Support package welcomed but small business may need more

Apr 15, 2020

The recent announcement by Government to extend further support small to medium enterprises is very welcome.

Based on feedback from members of the BusinessNZ network, small businesses are struggling with cash-flow, have no idea of when they might reopen their doors, but still have to maintain rent, interest and insurance on top of wages.

The wage subsidy, which has paid out around $9 billion dollars in the last three weeks, goes a long way to help employees, but it doesn’t support the businesses themselves, and many are facing a very uncertain future.

SME’s desperately need the added support and the question is whether it will be enough?

The majority of the next stage of assistance for business will come from changes to the tax system. In a key move, firms will be able to get cash refunds of previous tax payments.; The arrangement will let them offset current losses against the profits of a previous year and get a refund of the tax paid during the profitable year.

This will be a significant help for many firms’ cashflow problems. Nationwide, it’s estimated this measure could mean refunds and reduced tax bills of around $3 billion over two years.

Businesses will also get more flexibility around paying tax, with IRD empowered to push out the deadlines for tax returns and payments.

Today’s announcement also includes a change to the rules around commercial tenancies - landlords will face a longer period before being able to cancel a lease. Further thought is also needed on how to address the current risk facing owners of commercial rental properties, many of them small businesses themselves.

Today’s announcements also supports business advice, which will be critical for businesses - along with capital and cashflow - as they come out of the crisis.

These changes supplement other measures that the Government has already taken including the loan guarantee agreement that allows businesses to be assessed on a pre-crisis basis for loan eligibility, extending work visas, amending insolvency law, depreciation deductions and waived interest on some tax payments.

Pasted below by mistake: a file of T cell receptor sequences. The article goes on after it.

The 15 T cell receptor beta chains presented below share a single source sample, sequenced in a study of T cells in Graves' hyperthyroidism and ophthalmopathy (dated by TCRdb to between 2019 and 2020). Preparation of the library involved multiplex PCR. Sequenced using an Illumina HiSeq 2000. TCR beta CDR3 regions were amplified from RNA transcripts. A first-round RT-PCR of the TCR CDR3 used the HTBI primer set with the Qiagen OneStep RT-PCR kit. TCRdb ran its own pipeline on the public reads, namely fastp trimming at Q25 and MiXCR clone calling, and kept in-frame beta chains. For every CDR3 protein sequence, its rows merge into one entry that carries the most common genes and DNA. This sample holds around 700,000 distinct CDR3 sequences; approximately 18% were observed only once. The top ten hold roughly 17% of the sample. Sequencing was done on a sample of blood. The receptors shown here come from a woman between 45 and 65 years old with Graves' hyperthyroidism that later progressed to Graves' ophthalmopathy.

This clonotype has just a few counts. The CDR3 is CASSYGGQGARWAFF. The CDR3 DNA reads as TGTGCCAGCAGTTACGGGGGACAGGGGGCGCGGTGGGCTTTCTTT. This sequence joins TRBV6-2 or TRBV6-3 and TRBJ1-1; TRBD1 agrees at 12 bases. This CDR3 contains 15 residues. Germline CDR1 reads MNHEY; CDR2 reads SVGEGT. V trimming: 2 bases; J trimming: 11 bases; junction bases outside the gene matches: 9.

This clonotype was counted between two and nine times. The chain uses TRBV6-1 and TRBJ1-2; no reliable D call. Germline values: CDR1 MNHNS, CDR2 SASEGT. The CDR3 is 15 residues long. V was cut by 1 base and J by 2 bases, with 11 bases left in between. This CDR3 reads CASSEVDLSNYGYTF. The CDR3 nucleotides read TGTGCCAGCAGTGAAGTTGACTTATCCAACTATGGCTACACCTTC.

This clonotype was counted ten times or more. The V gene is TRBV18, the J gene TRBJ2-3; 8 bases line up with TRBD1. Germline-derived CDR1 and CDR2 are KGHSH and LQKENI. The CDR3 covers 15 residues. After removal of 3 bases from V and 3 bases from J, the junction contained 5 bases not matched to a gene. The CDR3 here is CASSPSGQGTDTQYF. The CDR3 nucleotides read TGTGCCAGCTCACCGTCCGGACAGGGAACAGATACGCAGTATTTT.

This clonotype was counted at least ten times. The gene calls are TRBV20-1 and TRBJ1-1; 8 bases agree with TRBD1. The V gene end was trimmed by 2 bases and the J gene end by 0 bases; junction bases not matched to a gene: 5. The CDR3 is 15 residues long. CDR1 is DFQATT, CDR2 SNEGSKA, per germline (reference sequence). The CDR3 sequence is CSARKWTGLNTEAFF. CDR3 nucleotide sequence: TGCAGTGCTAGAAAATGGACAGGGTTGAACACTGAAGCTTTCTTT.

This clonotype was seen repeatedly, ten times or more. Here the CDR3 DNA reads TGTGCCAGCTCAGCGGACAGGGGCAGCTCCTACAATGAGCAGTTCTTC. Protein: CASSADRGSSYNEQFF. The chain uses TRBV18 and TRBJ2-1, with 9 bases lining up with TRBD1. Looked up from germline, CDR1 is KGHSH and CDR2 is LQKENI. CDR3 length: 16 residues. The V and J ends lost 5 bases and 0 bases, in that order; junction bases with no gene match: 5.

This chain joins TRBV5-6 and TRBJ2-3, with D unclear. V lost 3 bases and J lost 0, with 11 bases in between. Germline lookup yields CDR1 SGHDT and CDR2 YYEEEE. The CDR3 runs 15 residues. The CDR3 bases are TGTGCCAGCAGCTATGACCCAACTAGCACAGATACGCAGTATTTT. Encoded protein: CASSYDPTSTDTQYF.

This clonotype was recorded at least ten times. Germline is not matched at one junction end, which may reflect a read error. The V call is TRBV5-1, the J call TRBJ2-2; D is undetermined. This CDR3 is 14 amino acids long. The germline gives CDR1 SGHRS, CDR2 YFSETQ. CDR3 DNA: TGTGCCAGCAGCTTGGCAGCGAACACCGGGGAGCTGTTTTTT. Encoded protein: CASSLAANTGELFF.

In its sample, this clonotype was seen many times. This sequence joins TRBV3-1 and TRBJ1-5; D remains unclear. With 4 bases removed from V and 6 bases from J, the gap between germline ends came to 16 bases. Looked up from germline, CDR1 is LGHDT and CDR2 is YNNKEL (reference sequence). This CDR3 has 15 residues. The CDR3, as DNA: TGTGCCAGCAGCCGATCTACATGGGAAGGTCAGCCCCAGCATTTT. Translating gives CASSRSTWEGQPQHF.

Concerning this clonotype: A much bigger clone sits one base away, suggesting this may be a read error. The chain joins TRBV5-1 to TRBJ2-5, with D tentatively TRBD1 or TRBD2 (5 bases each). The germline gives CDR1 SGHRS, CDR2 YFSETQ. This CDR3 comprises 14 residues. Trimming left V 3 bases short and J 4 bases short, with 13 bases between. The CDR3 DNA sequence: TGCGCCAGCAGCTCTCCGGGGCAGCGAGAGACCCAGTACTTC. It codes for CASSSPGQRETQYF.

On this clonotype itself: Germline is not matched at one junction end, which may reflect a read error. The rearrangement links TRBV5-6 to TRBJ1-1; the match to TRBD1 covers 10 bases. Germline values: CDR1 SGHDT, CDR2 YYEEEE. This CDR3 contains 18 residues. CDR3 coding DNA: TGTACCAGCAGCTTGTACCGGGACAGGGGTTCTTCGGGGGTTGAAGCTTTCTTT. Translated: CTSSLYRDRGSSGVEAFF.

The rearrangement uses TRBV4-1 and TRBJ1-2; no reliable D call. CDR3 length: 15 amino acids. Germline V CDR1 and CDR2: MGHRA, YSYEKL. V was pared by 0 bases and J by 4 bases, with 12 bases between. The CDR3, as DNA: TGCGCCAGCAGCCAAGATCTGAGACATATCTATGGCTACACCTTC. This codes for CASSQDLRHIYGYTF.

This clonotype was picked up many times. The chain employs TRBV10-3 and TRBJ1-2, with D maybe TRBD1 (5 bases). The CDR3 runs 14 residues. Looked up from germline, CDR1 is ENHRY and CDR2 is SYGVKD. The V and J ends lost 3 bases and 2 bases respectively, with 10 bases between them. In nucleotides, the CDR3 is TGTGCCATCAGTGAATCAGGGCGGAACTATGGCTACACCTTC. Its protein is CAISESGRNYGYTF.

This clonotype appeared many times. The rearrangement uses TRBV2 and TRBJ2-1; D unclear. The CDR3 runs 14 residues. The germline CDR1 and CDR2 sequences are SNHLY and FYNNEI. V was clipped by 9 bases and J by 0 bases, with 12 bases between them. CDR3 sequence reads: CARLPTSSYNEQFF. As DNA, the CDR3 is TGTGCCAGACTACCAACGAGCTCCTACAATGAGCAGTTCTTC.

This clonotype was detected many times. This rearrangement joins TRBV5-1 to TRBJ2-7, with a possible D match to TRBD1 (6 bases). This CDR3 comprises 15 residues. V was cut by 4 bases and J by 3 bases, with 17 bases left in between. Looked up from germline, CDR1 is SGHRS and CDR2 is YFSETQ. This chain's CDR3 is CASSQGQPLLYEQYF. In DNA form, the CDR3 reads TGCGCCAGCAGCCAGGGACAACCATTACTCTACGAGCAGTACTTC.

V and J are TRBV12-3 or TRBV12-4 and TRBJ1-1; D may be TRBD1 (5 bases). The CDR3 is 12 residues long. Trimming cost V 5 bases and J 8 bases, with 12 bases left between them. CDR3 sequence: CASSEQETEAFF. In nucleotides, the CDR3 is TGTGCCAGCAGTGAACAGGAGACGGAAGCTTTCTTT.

The question remains will it be enough for businesses to stay alive during the post lockdown phase of recovery and this is an issue the BusinessNZ Network will continue to bring to Government’s attention.

As one of the main drivers of the economy, it is critical that small businesses can recover, regenerate and rebuild. We can look to other countries to help guide what further amendments may be needed.

For example, Australia has instituted direct grants to small businesses to support immediate cashflow needs. The Australian rent relief scheme is also fairly even-handed and requires commercial landlords to provide rental relief to tenants based on the tenant’s decline in turnover, while requiring banks to support both landlords and tenants with flexibility during the lockdown.

Canada has instituted an interest-free loan scheme, which makes up to $40,000 available to qualifying small businesses.

But we don’t have to look abroad for all the answers and we don’t have to guess what SME’s need, they are telling us daily. In the thousands of phone calls and messages it is clear they want to get back to work, do it safely and they want help with some of the issues that can slow down that recovery.

For this reason the Small Business Council has recommended we identify the regulations that are hardest on small businesses and suspendithem until the lockdown is over. Another suggestion is to introduce technology credits, to help businesses buy the digital technology and software needed for e-commerce. This would help many small businesses come out of lockdown well-prepared for 21st century trading.

Larger businesses should be encouraged to take every step to involve small businesses in their own economic recovery operations, and to pay invoices to small businesses promptly.

And as customers and consumers, we should all buy from and support our local small businesses as soon as the lockdown is over.

This is the right time to focus on small businesses and their needs, their sustained growth will provide much needed jobs as we recover from Covid-19.

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